Does China have a “Stranglehold” on Pacific Rim Shipping?
“Sea Strangulation" explains how the United States has become vulnerable to Chinese maritime coercion and details a challenge from China that the U.S. is ill-prepared to meet.
in the NewsShip & Shore Environmental launches “Keeping Up with EPA” campaign for packaging industry Port of San Francisco brings new talent to cargo management Why should women work in logistics? STB reschedules listening session for CSX service issues AAR reports mixed volumes for week ending September 16 More News
While it’s unlikely to pull the U.S. economy into recession, China has severely rattled global financial markets again.
According to Nariman Behravesh, chief economist at IHS Global Insight, the recent China-induced financial volatility is the result of a “nasty cocktail” of major structural problems, slowing growth, and inept policies.
“This has spooked the markets and undermined confidence in Chinese policy makers,” says Behravesh.
At the same time, U.S. logistics managers have been reminded of how dependent they are on Chinese manufacturing and Chinese shipping—especially in the Pacific Rim. Amid this uneasiness, a new paper has surfaced to “spook” shippers.
“Sea Strangulation: How the United States has become vulnerable to Chinese maritime coercion,” authored by political scientist and expert on “coercive diplomacy” Dr. Patrick Bratton and retired U.S. Navy captain Carl Schuster, both of Hawaii Pacific University, details a challenge from China that the U.S. is ill-prepared to meet.
The paper outlines serious threats as a result of an over-dependence on the ships of other nations—in particular China—and simultaneous vulnerability caused by a dearth of American-flagged container vessels. The U.S. merchant marine now numbers less than 100 vessels in international trade. These privately-owned ships, flying under the U.S. flag, play a key role in supplying our armed forces overseas and delivering commercial goods at home.
The People’s Republic of China, by contrast, has nearly doubled its commercial fleet since 2010, with more than 3,900 ships now flying the Chinese flag.
Despite these critical vulnerabilities, the authors note, some special interests in Puerto Rico and elsewhere are pushing hard to modify or completely eliminate the Jones Act and the U.S. Maritime Security Program (MSP), which together provide incentives for private companies to build, operate and maintain U.S. ships flying under the U.S. flag.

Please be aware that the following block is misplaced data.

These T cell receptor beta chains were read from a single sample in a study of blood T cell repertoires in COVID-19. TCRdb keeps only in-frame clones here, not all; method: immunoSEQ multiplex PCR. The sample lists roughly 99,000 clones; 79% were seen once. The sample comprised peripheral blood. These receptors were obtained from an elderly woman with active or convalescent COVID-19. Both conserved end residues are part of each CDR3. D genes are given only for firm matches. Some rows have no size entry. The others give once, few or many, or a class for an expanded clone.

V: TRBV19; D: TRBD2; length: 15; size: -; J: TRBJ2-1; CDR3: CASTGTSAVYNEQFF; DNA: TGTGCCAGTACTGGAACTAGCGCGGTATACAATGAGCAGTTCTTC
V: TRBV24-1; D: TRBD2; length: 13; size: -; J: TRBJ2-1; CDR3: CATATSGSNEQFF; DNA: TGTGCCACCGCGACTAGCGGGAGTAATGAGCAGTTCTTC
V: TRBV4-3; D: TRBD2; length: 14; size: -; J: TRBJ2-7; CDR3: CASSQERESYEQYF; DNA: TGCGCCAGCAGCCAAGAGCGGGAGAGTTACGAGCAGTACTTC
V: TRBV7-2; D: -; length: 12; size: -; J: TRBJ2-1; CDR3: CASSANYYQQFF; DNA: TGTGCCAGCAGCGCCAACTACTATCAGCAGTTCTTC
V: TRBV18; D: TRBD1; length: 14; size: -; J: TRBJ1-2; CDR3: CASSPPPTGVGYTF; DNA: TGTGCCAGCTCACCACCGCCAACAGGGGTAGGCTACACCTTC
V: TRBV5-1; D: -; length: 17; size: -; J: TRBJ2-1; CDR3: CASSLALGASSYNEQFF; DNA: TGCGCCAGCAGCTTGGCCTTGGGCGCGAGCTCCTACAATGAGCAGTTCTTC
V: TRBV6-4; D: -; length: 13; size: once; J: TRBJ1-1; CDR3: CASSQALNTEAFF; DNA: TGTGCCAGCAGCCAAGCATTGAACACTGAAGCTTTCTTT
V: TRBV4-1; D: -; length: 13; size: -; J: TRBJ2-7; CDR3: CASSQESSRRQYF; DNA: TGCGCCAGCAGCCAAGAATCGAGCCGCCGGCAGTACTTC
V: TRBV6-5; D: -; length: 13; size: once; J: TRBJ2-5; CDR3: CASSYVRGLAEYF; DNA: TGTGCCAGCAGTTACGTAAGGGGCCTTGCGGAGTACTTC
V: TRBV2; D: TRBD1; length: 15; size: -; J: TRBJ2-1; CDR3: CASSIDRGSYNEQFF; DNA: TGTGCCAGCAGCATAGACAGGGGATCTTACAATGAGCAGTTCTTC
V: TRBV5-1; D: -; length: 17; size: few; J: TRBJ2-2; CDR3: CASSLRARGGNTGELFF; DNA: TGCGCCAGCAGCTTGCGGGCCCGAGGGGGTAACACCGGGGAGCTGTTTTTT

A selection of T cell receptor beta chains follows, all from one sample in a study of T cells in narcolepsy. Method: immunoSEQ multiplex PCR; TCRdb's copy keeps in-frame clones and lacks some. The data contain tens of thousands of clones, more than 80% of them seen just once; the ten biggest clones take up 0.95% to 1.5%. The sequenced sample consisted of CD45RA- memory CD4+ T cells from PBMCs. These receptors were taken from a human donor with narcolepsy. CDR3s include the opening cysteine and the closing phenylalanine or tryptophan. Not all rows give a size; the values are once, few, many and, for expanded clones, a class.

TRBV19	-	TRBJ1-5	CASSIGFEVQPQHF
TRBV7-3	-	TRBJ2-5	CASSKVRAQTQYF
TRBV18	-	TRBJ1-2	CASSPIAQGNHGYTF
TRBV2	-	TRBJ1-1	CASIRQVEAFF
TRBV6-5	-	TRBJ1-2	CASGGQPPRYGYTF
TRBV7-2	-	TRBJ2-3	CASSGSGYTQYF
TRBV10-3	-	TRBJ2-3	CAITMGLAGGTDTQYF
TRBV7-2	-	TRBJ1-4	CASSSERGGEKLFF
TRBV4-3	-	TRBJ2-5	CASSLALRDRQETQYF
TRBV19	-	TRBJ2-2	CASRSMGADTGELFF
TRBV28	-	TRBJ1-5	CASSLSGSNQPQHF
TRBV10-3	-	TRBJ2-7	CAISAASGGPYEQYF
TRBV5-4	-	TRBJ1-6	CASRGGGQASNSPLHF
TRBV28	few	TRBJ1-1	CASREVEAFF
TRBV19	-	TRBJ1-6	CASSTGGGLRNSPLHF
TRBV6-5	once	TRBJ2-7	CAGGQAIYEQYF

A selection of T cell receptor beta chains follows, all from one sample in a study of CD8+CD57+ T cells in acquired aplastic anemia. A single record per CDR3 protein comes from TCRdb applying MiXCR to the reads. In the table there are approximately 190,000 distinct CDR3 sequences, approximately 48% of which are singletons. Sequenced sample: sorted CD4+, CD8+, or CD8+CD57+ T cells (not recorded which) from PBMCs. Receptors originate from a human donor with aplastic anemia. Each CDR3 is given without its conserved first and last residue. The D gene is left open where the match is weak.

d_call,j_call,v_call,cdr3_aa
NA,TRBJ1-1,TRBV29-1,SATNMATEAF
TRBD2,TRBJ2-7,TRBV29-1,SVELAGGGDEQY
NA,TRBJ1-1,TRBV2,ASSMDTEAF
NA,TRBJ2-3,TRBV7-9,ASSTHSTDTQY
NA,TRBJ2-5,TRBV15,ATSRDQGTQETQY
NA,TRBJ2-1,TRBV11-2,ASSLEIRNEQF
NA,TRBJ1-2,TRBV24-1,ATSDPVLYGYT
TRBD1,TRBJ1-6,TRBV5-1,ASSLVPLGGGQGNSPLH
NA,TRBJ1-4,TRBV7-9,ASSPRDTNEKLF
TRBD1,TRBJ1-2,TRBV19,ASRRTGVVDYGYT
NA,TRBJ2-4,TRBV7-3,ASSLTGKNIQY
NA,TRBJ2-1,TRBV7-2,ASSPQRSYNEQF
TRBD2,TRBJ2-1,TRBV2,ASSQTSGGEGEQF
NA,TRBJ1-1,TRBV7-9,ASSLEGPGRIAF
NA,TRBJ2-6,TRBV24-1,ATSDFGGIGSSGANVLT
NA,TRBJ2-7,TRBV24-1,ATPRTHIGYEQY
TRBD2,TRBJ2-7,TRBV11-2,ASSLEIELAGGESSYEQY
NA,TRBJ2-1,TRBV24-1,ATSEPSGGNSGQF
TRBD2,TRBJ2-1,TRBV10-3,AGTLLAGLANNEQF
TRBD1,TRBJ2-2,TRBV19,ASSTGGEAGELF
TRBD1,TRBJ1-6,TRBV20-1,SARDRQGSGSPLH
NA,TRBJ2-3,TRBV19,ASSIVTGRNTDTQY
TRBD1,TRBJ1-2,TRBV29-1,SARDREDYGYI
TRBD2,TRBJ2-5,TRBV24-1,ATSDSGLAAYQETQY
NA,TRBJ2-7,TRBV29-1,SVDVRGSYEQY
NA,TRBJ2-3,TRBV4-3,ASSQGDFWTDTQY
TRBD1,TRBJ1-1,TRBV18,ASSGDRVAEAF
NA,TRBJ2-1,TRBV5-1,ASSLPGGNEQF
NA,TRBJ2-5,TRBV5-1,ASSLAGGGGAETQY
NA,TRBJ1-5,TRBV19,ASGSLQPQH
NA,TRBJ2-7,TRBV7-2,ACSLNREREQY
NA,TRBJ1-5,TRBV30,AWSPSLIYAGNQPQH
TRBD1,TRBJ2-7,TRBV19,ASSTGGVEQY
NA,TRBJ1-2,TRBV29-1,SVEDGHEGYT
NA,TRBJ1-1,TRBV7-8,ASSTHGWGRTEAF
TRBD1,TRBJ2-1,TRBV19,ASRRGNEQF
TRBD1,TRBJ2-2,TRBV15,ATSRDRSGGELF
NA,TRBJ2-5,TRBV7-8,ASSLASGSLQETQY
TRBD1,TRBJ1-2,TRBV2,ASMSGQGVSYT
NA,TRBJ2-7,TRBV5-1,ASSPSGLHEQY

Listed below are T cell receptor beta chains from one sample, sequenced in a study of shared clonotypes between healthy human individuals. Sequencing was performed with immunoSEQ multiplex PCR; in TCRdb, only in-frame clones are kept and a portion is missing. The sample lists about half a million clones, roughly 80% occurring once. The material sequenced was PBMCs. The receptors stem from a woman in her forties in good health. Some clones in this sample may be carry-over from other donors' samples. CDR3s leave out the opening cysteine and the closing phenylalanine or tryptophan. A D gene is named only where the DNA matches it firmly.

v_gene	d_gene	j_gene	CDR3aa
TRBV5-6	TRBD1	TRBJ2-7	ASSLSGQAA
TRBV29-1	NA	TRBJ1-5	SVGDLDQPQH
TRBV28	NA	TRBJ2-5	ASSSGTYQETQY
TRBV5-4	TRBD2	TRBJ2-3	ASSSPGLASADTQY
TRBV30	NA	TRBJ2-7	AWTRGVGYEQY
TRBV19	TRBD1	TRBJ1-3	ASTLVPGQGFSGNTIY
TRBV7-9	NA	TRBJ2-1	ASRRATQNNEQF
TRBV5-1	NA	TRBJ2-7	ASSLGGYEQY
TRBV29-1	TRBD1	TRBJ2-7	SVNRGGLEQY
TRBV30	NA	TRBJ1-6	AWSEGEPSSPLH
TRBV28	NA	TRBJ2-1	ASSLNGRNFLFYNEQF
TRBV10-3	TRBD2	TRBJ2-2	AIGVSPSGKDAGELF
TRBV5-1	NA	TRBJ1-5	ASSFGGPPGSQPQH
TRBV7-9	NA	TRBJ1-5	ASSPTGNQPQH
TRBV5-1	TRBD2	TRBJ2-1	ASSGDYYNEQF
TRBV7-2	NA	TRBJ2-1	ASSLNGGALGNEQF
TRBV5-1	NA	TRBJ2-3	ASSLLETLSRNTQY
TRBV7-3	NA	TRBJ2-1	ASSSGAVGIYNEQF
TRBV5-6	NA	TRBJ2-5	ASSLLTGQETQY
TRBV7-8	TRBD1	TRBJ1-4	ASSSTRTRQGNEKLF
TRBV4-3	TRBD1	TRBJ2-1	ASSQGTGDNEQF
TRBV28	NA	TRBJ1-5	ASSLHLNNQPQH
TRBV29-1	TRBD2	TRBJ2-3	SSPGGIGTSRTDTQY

The Jones Act requires goods shipped from one U.S. port to another to use U.S.-flagged ships. Critics claim this inflates shipping costs because U.S.-flagged ships pay better wages and must follow stricter environmental and safety regulations than ships flying “flags of convenience.”
These ships are owned in one country but registered in another—typically, countries with low wages and lax regulation, such as the Cayman Islands, Liberia, Mongolia or Myanmar.
U.S.-flagged ships, however, are more efficient and better suited for modern intermodal transportation, say Bratton and Schuster, who also point out that the U.S. General Accounting Office recently studied the expense of shipping goods on U.S.-flagged ships to Puerto Rico and was unable to substantiate claims of higher costs.
While cost figures are in dispute, say Bratton and Schuster, it’s indisputable that cutting back on the MSP and America’s commercial shipbuilding capacity reduces the ships, supplies and manpower the U.S. might need to address a military or foreign policy crisis.
“The best and perhaps the only way we can counter the threat of ‘sea strangulation’ is to strengthen and expand the U.S. merchant marine,” write Bratton and Schuster. “In contrast, an over-dependence on flags of convenience carriers and ships belonging to China or other nations that may test us could lead to hardship for those who live and serve under the flag of the United States.”
The authors maintain that along with cyber attacks and espionage, China is developing a “blue water navy” and new Chinese defense installations on the Spratly Islands now pose a threat to 40 percent of the world’s shipping. However, few people realize that China does not need to launch a naval attack or conduct a blockade to harm us.
“The economic power of their huge merchant marine, which gives them the ability to control shipping rates and service, has the potential to wreak havoc on our economy,” says Don Marcus, president of the International Organization of Masters, Mates and Pilots, the union that represents sea captains and deck officers on U.S.-flagged vessels.
“This is not the time to abandon American ships,” Marcus adds. “This is a time we should be countering the threat of Chinese sea power by ensuring that we have a merchant marine capable of supporting our economic independence, as well as our military forces overseas.”
About the AuthorPatrick Burnson, Executive Editor Patrick Burnson is executive editor for Logistics Management and Supply Chain Management Review magazines and web sites. Patrick is a widely-published writer and editor who has spent most of his career covering international trade, global logistics, and supply chain management. He lives and works in San Francisco, providing readers with a Pacific Rim perspective on industry trends and forecasts. You can reach him directly at [email protected]
Subscribe to Logistics Management Magazine!Subscribe today. It's FREE!
Get timely insider information that you can use to better manage your entire logistics operation.
Start your FREE subscription today!
Improving 3PL Management: Glanbia Adds Muscle to Logistics Why Retail Supply Chain Transformations Fail - and how to get it right View More From this Issue